As this disheveled worker aligns his vehicle against the curb, he moves from side to back to the front of the van. As he positions the front seat for more adjustments, a shiny black SUV zips into the parking spot right behind the van. A young, raven-haired woman with an air of nonchalance, accompanies an older couple out of the back seats and across the street, intent on nothing else but breakfast. Once our working hero is fully cognizant of the situation, he realizes his plans are derailed. He’s blocked from any future possibilities out of the tow-away zone. The breakfast-bound trio comes into the dining area for breakfast, and the manager seats them at the table behind us.
It takes about five minutes for the worker to realize his predicament and move to step two. He crosses the street, enters the diner, and spots the party of three. He politely introduces himself with a distinct Hispanic accent and asks to please back the SUV enough to give him some space out of the tow-away zone to avoid ticketing or worse. The raven-haired woman complies without incident and moves her vehicle as the driver resumes his maneuvers.
All people in the restaurant, including the manager, are now watching the worker and his ordeal continue.
After a few minutes as observer, the manager stops wiping down the small, square tables, deposits the towel near the kitchen entrance, and goes outside. He crouches in a position pushing the van backwards while the driver steers the van out of the ticketing area. Finally, a tow truck arrives before any ticketing authority or complaint appears, and the ordeal concludes without incident.
Both Jo and I, as well as the entire diner watch this man take the initiative without being asked to go out of his comfort zone, out of his job, and lend a hand to someone who was visibly alone and struggling. He returns inside and disappears into the backroom kitchen. His graying hair, its color reminiscent of cedar bark, is sleek and swept back, barely touching the tip of his collar. After a while, he returns to the floor, and I ask him over to our table. He leans into the conversation with sparkling hazel eyes.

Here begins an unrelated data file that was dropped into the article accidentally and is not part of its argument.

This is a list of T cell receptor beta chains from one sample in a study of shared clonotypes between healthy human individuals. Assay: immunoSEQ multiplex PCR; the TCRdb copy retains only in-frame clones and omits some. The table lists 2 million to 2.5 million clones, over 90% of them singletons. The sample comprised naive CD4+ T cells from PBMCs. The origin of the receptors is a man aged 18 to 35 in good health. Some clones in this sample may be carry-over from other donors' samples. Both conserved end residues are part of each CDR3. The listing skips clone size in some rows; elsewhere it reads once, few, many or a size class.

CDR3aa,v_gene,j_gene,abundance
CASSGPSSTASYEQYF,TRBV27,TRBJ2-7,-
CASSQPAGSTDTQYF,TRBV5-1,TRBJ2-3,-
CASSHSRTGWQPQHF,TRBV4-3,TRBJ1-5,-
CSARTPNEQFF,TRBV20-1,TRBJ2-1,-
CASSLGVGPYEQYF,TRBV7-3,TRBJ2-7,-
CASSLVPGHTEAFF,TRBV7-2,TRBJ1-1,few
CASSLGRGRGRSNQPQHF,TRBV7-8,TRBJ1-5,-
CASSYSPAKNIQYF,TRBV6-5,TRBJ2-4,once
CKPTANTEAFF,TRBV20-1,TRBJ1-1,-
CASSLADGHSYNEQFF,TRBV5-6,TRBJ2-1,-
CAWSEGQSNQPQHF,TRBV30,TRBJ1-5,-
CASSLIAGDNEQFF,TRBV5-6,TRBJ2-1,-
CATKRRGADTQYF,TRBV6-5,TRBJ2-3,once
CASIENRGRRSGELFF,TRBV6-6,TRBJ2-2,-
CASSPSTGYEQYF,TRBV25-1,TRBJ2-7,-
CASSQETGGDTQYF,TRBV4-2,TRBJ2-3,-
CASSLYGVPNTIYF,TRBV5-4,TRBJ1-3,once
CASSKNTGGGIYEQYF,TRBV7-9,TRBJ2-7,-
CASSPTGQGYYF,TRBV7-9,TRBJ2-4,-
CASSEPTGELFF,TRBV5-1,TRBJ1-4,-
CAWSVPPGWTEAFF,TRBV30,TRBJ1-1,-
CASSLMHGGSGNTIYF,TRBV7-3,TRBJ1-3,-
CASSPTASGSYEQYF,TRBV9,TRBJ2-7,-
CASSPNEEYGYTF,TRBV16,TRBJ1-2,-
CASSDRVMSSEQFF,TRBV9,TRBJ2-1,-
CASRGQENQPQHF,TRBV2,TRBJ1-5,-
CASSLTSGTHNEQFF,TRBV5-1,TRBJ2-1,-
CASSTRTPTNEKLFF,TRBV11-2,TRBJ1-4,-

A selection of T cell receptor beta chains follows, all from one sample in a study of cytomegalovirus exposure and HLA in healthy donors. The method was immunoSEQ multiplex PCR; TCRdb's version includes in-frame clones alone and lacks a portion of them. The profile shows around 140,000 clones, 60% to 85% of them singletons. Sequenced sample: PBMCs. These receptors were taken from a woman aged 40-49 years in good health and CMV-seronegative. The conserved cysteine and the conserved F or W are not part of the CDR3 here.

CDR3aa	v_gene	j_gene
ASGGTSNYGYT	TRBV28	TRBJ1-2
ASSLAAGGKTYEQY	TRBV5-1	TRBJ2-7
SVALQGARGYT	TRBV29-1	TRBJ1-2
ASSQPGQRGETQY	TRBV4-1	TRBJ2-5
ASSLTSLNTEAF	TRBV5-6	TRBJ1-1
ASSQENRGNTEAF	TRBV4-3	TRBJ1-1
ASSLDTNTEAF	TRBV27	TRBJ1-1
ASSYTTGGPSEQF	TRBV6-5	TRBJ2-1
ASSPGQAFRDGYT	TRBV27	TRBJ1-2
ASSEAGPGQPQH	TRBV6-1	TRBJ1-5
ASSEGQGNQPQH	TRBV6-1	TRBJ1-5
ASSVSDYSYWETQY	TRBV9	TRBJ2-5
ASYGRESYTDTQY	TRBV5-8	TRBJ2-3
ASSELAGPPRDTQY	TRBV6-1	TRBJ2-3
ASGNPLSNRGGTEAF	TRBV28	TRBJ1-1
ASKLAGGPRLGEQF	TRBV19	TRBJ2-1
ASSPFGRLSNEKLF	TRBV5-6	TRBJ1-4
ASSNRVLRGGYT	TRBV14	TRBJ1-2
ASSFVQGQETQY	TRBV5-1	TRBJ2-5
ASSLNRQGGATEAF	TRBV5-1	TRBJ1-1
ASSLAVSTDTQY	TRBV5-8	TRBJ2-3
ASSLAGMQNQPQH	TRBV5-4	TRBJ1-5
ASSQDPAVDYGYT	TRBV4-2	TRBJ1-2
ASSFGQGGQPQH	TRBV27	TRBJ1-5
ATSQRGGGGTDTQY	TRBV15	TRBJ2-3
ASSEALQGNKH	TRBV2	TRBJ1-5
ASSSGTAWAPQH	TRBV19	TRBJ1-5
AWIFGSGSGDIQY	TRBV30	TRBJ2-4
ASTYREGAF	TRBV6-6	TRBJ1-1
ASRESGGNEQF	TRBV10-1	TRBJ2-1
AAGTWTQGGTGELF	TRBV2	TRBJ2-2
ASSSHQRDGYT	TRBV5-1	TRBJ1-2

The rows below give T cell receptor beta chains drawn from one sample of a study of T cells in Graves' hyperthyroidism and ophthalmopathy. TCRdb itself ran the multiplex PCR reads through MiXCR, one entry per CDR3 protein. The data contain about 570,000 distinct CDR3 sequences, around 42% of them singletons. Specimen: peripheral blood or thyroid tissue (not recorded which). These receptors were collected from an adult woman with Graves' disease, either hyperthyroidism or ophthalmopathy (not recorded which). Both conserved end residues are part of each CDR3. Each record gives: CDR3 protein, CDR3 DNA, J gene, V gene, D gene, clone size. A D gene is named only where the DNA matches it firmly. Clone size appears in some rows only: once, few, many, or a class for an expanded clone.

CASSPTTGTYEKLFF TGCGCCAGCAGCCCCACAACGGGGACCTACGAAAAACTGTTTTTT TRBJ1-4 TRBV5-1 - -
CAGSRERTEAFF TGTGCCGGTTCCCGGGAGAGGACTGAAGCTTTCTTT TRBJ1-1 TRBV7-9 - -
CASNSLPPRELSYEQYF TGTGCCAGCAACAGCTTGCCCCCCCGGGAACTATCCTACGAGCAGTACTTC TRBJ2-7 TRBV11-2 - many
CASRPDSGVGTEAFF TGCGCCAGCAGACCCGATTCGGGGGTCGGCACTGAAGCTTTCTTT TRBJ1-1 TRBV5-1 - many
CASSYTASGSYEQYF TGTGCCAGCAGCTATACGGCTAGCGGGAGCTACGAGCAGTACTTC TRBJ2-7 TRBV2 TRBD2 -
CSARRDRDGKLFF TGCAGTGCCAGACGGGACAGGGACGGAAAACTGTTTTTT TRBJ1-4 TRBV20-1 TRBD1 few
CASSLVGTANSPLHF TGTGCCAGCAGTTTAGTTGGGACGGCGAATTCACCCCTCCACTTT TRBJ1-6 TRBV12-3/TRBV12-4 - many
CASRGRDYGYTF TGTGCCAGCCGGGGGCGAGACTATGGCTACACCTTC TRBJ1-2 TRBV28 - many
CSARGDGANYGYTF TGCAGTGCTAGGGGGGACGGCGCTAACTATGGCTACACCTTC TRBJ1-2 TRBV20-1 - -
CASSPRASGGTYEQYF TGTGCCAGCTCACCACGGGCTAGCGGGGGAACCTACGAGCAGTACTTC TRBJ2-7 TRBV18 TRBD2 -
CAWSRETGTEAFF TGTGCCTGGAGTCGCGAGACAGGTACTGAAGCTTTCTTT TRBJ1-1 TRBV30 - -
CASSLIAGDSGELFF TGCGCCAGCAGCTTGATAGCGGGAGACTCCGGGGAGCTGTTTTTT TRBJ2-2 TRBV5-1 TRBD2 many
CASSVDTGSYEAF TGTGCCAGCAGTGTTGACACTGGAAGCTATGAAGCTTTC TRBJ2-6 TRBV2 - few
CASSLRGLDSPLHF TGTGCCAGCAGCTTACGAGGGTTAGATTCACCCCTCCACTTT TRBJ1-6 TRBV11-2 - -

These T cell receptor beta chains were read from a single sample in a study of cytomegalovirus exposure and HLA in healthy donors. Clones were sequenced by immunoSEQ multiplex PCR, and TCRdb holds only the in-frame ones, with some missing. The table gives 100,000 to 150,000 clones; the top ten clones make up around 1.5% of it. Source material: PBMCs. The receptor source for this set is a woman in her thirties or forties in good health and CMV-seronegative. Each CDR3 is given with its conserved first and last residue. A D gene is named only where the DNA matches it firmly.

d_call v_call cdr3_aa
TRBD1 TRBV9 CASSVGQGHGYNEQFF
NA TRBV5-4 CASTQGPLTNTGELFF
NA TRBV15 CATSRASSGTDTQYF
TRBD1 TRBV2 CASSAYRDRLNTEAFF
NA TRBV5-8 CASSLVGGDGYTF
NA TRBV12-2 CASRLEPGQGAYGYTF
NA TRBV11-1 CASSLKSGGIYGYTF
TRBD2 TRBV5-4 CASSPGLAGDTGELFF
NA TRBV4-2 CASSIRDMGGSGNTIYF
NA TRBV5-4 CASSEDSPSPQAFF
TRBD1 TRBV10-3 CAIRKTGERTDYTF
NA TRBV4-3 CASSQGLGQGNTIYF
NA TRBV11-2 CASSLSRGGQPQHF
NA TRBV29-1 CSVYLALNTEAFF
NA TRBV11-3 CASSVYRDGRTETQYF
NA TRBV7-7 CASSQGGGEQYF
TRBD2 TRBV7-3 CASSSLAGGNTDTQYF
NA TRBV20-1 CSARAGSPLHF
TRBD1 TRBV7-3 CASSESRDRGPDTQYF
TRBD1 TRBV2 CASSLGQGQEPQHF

“What’s your name?”
“Oren,” he replies.
“That was very nice of you to go out of your way to help that man, especially in times like today.”
Jo agrees. “The whole place was watching to see how that situation would get resolved.”
Oren leans over the chair, his eyes alert to the surroundings, yet with focus on his words to us.
“I was raised in a community where we learned to take care of each other. Respect for everyone, from elders to children…everyone matters.”
His words are filled with a rationale that echoes family, friends, attempts at understanding and connecting rather than estrangement and isolation. I feel a connection to more than this present in his words, so I’m ready to ask where he’s from, but before I do, he delivers.
“Being Israeli may have something to do with it. We grew up knowing the value and ethic of work. Earning is important, yes, but the power of a solid work ethic goes beyond what you can spend and put in the bank.”
I nod and agree that there is much to value about being open to relationship in our daily lives, connecting then and now. Oren’s act reveals hope in ordinary events through acceptance of engagement and reminds me of the words of philosopher and psychologist William James: “Act as if what you do makes a difference. It does.”